The first issue of a new student-oriented online journal, History in the Making, was launched this month in Sydney, Australia. The journal is available free-of-charge at the History in the Making website.
The fact that it is run by students for students makes History in the Making an exciting addition to the array of historical journals in production today. A collective of history students and alumni from the University of SydneySt are responsible for the journal’s production. University students wrote all ten articles featured in the first volume of the journal. Freshmen, juniors, seniors, and graduate students are all represented amongst the authors of these essays. The journal’s peer review process was carried out by a number of student volunteers, giving undergraduate and graduate students alike an early insight into how this important process works. Stephanie Mawson, editor of the journal and member of the History in the Making Collective said “When we conceived this initiative a year ago, our aims were ambitious – we wanted to contribute to maintaining high quality education, while connecting aspiring young historians with senior students and graduates. We see our mission as facilitating a strong mentoring program while giving students an experience of the academic peer-review process.”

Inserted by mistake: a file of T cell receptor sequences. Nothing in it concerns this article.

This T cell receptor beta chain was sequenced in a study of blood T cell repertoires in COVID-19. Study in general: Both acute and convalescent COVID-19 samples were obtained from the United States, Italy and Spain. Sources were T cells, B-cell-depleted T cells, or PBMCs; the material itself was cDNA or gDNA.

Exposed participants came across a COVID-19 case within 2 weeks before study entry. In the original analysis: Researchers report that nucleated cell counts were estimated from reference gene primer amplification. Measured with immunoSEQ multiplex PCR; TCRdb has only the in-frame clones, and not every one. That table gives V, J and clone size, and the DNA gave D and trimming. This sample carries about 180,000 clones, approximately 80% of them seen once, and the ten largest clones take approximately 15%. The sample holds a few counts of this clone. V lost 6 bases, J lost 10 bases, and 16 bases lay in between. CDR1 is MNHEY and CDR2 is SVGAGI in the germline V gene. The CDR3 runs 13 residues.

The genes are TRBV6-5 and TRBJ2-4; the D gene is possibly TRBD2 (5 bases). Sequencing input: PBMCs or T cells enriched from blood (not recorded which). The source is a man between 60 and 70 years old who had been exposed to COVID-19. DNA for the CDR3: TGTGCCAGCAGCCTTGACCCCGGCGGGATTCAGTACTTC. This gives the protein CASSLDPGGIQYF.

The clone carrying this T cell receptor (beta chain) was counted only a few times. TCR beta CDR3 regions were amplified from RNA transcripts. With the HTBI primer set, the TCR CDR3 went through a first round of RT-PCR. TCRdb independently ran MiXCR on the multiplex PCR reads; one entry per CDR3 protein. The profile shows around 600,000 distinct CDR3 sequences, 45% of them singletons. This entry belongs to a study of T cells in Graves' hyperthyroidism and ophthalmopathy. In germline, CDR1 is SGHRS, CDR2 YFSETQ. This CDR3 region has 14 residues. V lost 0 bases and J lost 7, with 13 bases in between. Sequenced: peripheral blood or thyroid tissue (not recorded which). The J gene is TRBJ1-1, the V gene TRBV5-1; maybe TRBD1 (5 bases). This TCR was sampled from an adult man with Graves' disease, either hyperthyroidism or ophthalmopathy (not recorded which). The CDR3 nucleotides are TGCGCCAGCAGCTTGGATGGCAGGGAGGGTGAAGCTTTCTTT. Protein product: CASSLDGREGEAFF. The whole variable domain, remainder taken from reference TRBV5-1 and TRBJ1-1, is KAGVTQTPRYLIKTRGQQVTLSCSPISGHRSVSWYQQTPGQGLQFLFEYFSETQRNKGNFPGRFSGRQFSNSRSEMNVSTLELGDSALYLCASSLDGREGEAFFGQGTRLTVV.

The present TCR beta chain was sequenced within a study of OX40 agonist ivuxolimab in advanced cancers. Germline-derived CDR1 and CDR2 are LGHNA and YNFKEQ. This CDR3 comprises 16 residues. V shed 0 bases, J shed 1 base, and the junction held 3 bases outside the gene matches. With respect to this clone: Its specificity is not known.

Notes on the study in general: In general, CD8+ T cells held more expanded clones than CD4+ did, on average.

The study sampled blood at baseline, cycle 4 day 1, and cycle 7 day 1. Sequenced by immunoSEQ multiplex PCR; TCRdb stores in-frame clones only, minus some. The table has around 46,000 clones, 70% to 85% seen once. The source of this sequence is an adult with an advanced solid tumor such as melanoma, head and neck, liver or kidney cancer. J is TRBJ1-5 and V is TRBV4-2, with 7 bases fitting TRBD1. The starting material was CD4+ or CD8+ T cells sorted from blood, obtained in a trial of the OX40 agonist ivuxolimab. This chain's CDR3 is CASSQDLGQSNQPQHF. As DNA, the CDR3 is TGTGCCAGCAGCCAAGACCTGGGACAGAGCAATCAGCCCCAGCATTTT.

The ten essays published in this first number encompass a wide variety of historical approaches. Peter Harney’s essay considers historical memory and public monuments. Julia Miller presents an environmental history of drought in the state New South Wales in the 1960s. Cultural history is also represented by Julia Bourke’s depiction of comedy within Witch Hunts of the late sixteenth and early seventeenth centuries and Timothy Blum’s examination of the Cape Dutch movement and its promotion of Dutch culture in nineteenth century South Africa.
The collection is also geographically diverse, spanning from Chi Chi Huang’s examination of Jesuit missionaries and British traders in seventeenth and eighteenth century China, to Aden Knaap’s discussion of nineteenth century Russian imperialism and James Lesh’s analysis of euthanasia and other forms of cultural genocide in Nazi Germany.
Interestingly three articles sit in dialogue with one another over post World War II American political life – with Benjamin Brooks writing about the top-down articulation of American nationalism during the Cold War, Sabina Peck examining the role of women in the Civil Rights Movement, and Elaine Lay seeking to explain the rise of American Conservatism in the 1970s and 1980s.
The scholarship presented here is original and engaging. Current history students and history professors alike should make sure to read History in the Making. The journal can be appreciated as an excellent learning resource, providing current history students with examples of high quality work written by their peers.
We look forward to the next volume of History in the Making!
You can go “like” History in the Making on Facebook
Posted Tuesday, April 4, 2012